A great carpet is really a luxury. It’s a soft sanctuary to feel under your bare feet after a long day at work or running errands. It’s your kids’ favorite place to relax and watch a movie or where they play with their friends. In either case, wouldn’t you want to feel good about walking on it barefoot or letting your kids squish their faces in it? Yeah, we thought so.
So what’s really in your carpet?
Most people only think of cleaning their carpet when they can actually see the dirt and spots on the carpet, and that’s the first mistake. In order to get out of that habit, try thinking of your carpet as another air filter. It receives all the nasty stuff that gets dragged in by shoes, pets, and other things that constantly go in and out of your home. When you clean and dust your house, you’ve essentially “missed a spot”. Although you can’t always see it, the dust that didn’t necessarily land on your fireplace mantel or get sucked into the air filter landed in your carpet. It also explains why people with allergies can suffer even indoors in the spring and fall – because the dust and pollen accumulates in the carpet.
And it’s not just dust and dirt that gets buried in there. In fact, according to Men’s Health magazine, your carpet is a germ hotspot and can be 4,000 times dirtier than your toilet seat. “Rugs are botanical and zoological parks,” microbiologist Dr. Philip Tierno told the magazine, and they can have several different organisms living inside them.
Now that you know the truth about how many things can potentially live within your carpets many fibers, here are a few details you should consider as well as some solutions to keep your carpet clean and safe for everyone.
The Ugly Truth
Tierno’s research indicates that your home’s carpet probably contains about 200,000 bacteria per square inch and is home to hundreds of thousands of different types of species. These infestations happen because the average person sheds about 1.5 million skin cells every hour (crazy, right?). These skin cells then get into the rug and serve as food for germs. Not to mention that they get food particles, pollen, and pet dander to satisfy their hunger as well and keeps them living and reproducing longer. Homeowners need to know that a vacuum cleaner’s suction and rotating beater brush don’t usually reach the bottom through the many fibers. What does this mean for your carpet? Oh, you know, just communities of E. coli, salmonella, staphylococcus, and other bacteria growing deep in there. Every single time you walk on the carpet or roll around on it with your kids, you disrupt the bacteria, bringing some closer to the surface. Scary.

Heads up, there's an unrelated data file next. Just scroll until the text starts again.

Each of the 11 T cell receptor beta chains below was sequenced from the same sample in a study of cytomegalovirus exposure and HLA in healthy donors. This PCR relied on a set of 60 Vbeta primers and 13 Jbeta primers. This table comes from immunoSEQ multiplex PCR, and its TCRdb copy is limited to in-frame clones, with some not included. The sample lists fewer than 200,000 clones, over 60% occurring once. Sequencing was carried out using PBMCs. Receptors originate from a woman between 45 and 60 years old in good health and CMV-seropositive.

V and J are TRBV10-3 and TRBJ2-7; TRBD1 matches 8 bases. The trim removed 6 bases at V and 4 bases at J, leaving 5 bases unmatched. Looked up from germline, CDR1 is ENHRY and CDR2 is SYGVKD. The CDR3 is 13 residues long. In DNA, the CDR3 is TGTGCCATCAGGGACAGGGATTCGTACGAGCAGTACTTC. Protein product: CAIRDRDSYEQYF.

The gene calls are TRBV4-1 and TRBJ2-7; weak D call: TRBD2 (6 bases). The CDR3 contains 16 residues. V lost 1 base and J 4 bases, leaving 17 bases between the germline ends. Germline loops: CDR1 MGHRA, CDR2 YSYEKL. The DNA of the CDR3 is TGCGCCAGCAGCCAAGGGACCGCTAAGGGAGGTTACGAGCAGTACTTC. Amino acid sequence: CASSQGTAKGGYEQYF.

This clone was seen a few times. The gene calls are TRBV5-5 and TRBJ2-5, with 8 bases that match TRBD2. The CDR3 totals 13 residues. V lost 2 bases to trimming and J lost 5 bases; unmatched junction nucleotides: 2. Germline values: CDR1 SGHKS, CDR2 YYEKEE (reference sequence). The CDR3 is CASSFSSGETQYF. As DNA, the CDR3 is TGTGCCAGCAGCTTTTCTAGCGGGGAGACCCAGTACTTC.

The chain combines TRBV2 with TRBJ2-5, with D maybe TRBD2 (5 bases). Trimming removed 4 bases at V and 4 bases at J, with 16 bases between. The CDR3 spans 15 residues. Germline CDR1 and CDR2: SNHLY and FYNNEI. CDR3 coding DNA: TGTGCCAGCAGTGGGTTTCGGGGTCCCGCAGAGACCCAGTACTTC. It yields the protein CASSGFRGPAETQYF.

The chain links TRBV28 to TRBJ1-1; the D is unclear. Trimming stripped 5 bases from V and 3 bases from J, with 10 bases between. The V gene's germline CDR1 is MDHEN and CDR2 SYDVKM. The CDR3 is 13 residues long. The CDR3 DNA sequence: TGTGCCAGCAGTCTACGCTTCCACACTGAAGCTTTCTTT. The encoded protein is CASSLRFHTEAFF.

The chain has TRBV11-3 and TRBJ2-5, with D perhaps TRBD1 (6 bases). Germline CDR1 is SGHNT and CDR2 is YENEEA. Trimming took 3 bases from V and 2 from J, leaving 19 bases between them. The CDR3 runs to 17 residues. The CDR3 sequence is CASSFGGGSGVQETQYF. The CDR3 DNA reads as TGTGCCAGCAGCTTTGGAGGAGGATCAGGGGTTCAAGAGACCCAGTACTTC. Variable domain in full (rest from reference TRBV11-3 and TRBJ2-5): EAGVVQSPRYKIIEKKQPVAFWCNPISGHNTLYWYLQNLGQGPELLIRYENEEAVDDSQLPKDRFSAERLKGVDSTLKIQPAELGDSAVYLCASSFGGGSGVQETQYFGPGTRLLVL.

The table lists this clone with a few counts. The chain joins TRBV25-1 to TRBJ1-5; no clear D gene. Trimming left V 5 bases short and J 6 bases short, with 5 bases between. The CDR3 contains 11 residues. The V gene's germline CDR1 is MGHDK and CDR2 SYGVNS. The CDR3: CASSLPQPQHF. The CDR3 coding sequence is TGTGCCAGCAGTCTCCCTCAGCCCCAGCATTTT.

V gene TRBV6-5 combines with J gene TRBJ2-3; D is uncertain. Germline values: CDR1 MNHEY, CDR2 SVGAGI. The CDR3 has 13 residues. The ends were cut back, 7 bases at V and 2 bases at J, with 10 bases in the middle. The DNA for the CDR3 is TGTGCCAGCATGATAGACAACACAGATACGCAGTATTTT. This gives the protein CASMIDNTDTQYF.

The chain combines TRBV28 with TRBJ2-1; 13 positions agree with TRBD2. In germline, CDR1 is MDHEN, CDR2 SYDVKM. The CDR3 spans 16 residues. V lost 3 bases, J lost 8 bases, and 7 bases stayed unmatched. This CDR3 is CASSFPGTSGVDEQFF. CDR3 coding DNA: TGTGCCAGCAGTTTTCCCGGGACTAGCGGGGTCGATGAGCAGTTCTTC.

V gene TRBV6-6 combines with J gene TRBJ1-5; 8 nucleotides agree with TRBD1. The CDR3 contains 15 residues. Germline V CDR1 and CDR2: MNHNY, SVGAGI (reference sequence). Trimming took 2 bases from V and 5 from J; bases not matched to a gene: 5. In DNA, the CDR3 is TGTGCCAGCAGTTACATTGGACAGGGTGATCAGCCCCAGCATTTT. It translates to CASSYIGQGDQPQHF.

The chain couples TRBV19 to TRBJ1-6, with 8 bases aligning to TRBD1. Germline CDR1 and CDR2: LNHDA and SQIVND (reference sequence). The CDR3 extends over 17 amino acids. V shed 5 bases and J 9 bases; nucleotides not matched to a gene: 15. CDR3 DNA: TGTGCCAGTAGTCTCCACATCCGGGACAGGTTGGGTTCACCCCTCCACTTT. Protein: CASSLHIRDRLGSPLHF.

When to Clean
Professionals say that the most effective method of keeping carpeting clean and increasing its lifetime is to vacuum it regularly. In fact, we recommend vacuuming your carpet and rugs three or more times per week, and daily in high-traffic areas if you can. A vacuum cleaner with strong suction, rotating brushes and a HEPA filter (dirt and dust won’t get blown back out in the exhaust) is best. To consider the bigger picture, we suggest hiring a John Moore professional once a year for a deep steam cleaning, but weekly maintenance is extremely important as well.
Matted Down Spots
As the dust and dirt settle in your carpet, it is pushed further and further down to the base with each step. At the same time, it is acting like little pieces of sandpaper grinding down on and damaging the carpet fibers. Have you ever stood at one end of the hallway and looked at the matted down path where everyone walks? That is evidence of the dirt grinding away at the fibers. The fibers are no longer standing up nice and straight. However, if you clean your carpet on a regular basis you can remove this dust, dirt and pollen and make the carpet last longer as well as improve the indoor air quality of your home.
It’s a good idea to encourage family members to remove shoes upon entrance into the home. Pesticides, pollutants, dirt, and even animal feces come indoors on shoes and are tracked onto carpets. Now picture your son or daughter rolling around on that. If going shoeless is not acceptable to family members, suggest that they wear house shoes (that don’t go outside), slippers or socks. If that doesn’t get guests to budge, tell them about the animal feces thing. They’ll get the idea.